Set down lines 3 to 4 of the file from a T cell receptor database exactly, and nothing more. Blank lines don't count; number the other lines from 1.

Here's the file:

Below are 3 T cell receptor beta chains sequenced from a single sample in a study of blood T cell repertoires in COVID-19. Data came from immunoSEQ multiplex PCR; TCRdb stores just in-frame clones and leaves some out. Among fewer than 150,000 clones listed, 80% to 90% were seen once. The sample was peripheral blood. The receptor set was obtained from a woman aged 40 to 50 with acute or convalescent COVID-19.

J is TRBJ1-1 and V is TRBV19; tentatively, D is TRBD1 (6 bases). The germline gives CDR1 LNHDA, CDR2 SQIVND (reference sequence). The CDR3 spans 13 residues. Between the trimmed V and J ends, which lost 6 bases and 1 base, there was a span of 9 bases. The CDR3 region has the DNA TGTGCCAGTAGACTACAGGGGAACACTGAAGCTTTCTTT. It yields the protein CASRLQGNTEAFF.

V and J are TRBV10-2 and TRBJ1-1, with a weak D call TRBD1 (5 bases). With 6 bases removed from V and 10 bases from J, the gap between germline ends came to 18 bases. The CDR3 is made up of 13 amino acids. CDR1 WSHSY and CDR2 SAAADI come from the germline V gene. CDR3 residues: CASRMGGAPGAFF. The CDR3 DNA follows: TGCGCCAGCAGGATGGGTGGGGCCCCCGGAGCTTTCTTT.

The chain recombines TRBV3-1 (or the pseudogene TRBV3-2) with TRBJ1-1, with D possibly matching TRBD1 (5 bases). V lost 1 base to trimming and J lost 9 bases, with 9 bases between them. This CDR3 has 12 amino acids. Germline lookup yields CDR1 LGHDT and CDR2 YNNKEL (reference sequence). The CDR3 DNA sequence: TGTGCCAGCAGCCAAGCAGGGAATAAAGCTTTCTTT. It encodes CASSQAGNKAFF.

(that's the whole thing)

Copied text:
V and J are TRBV10-2 and TRBJ1-1, with a weak D call TRBD1 (5 bases). With 6 bases removed from V and 10 bases from J, the gap between germline ends came to 18 bases. The CDR3 is made up of 13 amino acids. CDR1 WSHSY and CDR2 SAAADI come from the germline V gene. CDR3 residues: CASRMGGAPGAFF. The CDR3 DNA follows: TGCGCCAGCAGGATGGGTGGGGCCCCCGGAGCTTTCTTT.

The chain recombines TRBV3-1 (or the pseudogene TRBV3-2) with TRBJ1-1, with D possibly matching TRBD1 (5 bases). V lost 1 base to trimming and J lost 9 bases, with 9 bases between them. This CDR3 has 12 amino acids. Germline lookup yields CDR1 LGHDT and CDR2 YNNKEL (reference sequence). The CDR3 DNA sequence: TGTGCCAGCAGCCAAGCAGGGAATAAAGCTTTCTTT. It encodes CASSQAGNKAFF.